August 13, 2008

The Petitot Gathering

I've been looking forward to the Petitot Gathering for since I moved from Fort Liard to Whitehorse three years ago. With the exception of the past two years, the Gathering has been held every year since 1996.

The Gathering is an opportunity for people from around Northern BC, south-western NWT and south-eastern Yukon to get together with industry and government in a non-political setting. t's a non-political event; more of a "getting to know you" affair, where local people can learn about industry and government and industry and government can learn about the local First Nations culture. For me, it's an excuse to camp along the banks of the Petitot River and to visit with old friends.

Fawn was reluctant to go because of the long drive and the stress of packing. Jade's seizures were also at the top of our minds, especially since the Petitot Gathering is held at the Petitot River Bridge: a thirty minute drive from Fort Liard, which only has a nursing station, and an hour-and-a-half drive from Fort Nelson, which has the closest hospital. Distance to medical assistance aside, we considered that Jade responds well to her emergency medication and the likelihood that we would have to use it was low. Still, we left the final decision to go until a day or two before because we wanted to see how she would respond to her new medications, seizure-wise.

We packed on Tuesday morning and were gone by 13:00. We stopped at the Rancheria Falls for a little stretch and then at Watson Lake for an MSG-laden dinner.

On the trail to Rancheria Falls.

Rancheria Falls.

After our meal, we drove to the Liard Hotsprings, where we had reserved a campsite. By the time we got there and got the tent set up, it was Jade's bed time.

While Fawn stayed with Jade, I took Nanuq for a walk. I've long wanted to investigate the "Designated Vehicle Route" that runs north along the Liard River toward the "Grand Canyon of the Liard". After snacking on a few wild raspberries, we walked down the road.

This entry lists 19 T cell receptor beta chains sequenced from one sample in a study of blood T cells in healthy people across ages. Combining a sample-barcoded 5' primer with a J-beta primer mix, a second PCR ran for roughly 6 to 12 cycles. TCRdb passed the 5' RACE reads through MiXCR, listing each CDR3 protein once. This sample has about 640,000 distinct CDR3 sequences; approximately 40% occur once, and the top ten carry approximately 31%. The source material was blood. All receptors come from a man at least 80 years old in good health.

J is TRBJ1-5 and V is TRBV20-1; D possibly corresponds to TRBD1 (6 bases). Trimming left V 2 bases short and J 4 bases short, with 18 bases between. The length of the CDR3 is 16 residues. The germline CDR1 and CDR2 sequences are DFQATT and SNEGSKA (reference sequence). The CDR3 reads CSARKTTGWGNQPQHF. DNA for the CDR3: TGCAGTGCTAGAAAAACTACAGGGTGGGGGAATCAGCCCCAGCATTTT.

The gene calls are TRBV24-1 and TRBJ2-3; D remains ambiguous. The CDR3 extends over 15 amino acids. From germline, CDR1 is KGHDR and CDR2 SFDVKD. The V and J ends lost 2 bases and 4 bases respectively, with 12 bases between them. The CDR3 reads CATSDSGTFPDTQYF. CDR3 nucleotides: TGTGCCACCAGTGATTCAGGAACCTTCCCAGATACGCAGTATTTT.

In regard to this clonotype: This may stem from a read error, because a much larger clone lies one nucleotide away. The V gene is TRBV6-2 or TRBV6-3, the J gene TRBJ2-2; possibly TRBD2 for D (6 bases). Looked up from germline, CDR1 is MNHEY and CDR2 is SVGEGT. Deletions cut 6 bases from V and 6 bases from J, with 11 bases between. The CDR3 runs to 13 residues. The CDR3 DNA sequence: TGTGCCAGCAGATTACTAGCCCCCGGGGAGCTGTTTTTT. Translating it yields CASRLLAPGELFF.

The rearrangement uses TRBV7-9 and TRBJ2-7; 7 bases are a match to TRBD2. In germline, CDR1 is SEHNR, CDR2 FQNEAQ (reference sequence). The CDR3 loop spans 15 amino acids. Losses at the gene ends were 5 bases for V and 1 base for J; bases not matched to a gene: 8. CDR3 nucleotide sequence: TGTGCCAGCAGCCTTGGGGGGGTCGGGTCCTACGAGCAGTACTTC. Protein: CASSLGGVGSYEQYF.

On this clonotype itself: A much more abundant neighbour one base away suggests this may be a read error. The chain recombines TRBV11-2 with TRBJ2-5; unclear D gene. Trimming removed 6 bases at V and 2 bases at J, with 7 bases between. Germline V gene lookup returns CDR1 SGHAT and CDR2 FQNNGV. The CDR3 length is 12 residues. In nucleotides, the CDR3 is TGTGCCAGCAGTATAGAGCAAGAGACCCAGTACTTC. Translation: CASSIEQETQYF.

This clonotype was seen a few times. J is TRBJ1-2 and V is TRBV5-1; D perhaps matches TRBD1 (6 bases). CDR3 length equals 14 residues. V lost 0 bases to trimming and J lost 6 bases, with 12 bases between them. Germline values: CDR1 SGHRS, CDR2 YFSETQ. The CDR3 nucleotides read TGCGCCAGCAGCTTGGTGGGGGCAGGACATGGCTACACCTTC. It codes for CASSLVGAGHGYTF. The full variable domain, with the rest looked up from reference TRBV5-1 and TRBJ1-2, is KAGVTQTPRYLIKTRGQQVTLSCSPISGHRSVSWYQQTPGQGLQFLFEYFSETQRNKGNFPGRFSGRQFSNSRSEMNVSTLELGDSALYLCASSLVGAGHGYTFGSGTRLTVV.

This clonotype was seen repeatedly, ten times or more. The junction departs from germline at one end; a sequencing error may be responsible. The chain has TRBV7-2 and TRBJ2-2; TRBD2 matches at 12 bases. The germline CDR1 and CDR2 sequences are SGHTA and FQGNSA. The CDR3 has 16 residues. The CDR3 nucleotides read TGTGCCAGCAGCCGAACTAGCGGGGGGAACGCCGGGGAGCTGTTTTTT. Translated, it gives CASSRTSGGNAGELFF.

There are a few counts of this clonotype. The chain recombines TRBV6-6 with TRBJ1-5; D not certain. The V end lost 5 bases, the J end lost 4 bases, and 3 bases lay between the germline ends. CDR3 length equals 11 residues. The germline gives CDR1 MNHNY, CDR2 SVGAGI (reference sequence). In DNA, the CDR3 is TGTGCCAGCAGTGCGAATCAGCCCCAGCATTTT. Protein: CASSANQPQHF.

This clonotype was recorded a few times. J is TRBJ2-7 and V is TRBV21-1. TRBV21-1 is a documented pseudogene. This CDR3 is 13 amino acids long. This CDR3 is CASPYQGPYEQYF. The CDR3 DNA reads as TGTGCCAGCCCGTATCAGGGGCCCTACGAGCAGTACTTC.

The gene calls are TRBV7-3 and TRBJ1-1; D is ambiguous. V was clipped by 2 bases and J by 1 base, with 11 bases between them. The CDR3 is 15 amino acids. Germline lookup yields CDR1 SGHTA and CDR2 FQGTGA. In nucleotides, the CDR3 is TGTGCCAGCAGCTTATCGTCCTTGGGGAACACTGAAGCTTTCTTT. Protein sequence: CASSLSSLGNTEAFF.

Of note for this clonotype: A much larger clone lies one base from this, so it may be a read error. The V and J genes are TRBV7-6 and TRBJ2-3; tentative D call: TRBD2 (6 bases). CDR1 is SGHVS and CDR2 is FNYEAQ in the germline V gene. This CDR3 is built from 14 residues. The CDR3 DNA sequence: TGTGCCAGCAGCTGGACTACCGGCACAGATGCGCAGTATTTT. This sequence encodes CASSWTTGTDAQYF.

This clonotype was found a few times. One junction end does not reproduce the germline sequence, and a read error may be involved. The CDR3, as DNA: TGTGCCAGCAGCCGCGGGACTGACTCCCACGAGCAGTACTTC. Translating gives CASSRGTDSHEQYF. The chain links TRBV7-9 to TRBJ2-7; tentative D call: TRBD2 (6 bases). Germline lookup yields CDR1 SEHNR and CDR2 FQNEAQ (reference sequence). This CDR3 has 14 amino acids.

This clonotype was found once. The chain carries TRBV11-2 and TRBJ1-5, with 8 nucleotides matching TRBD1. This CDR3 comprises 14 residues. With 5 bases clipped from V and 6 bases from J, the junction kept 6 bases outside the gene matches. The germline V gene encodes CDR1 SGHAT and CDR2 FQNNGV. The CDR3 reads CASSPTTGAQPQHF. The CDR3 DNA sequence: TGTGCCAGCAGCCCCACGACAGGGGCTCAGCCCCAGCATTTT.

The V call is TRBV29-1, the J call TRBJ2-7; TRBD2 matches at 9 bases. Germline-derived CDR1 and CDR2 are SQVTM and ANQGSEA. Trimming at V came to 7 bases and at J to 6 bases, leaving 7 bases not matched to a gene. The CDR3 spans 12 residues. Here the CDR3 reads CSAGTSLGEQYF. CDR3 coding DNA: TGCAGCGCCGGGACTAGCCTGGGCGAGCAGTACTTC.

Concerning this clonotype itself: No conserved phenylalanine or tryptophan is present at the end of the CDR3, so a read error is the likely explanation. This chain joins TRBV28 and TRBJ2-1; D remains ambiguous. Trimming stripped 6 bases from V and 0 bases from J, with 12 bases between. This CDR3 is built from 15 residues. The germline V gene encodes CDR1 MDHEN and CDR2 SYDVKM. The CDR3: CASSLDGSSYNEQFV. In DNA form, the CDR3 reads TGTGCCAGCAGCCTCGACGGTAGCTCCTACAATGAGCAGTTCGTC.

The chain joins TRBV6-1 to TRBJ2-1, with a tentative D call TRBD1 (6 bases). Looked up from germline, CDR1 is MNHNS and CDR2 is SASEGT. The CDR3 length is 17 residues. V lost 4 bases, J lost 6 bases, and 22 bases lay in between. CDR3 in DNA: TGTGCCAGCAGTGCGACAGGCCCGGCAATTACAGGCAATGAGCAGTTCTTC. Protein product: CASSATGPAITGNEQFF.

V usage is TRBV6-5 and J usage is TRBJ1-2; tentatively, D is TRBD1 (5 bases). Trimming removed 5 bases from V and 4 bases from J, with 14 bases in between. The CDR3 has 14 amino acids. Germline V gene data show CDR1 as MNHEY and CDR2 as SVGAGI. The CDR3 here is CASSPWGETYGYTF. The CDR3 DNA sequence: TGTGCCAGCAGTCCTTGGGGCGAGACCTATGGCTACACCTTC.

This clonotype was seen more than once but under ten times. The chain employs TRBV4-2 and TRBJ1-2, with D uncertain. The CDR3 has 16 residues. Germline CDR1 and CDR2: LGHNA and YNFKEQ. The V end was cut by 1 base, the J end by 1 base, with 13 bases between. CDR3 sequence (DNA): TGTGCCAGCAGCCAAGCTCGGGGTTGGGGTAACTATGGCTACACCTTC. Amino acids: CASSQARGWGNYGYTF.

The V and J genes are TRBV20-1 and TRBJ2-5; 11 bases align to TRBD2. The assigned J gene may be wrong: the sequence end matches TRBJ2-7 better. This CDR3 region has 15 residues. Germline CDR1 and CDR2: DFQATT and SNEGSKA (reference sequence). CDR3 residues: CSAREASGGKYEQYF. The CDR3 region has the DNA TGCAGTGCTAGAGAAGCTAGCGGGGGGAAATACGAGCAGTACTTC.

The birch and poplar and willow trees in the valley are thick and tall, casting a large, dark canopy over the road. The sun was behind the mountain and it wasn't long before it started to get dark.

If explorers were to have mottoes, they would be "Just one more bend..." and "Just over the next rise...". Interestingly enough, the explorers' curse would read the same way. Sometimes it's hard to have the good sense to turn back when the route you're taking is so intriguing. I could feel myself getting lulled into that trap. I did just one more bend and then I did just one more rise. I was just about to turn back, knowing that it was time, but I was also seriously tempted to walk to the next bend.

Shortly after I made the decision to turn back, I heard a loud rustling in the brush from the bend I had decided turn away from. It could have been a bear or it could have been a bison. It could have been nothing more than a very, very, very large squirrel. I turned around and walked briskly back to the campground and arrived just as the last of the evening's glow faded.

The next morning, we ate at the Liard Hotsprings Lodge and then spent a very pleasant couple of hours in the hotsprings, nearly all of it in the "cool" pool. Although there were many more people than there are in the winter, I didn't mind it this time. I think the summer morning crowd is a little quieter and friendlier (as in, less drunk) than the summer evening crowd.

Source of the Liard Hotsprings Beta Pool.

Soaking in the Liard Hotsprings.

A deceased road-side lodge at Liard River

We had lunch at Toad River, where we were treated to a cow and calf moose walking along the highway, right through town, and to a bull moose, who was feeding in the large pond behind the lodge.

Nanuq waits patiently outside the Toad River Lodge.

A bull moose behind the Toad River Lodge.

Bull moose.

Although she didn't get much sleep (she woke from her nap when we stopped at a construction zone), Jade was great for the whole trip. I remember thinking that the three-hour drive from Regina to Saskatoon used to take forever, but maybe that was because I had to sit next to my sister the whole way and she liked to pick fights whereas I just wanted to read. Regardless, more than 1,000 kms in two days is pretty good for a two-and-a-half-year-old.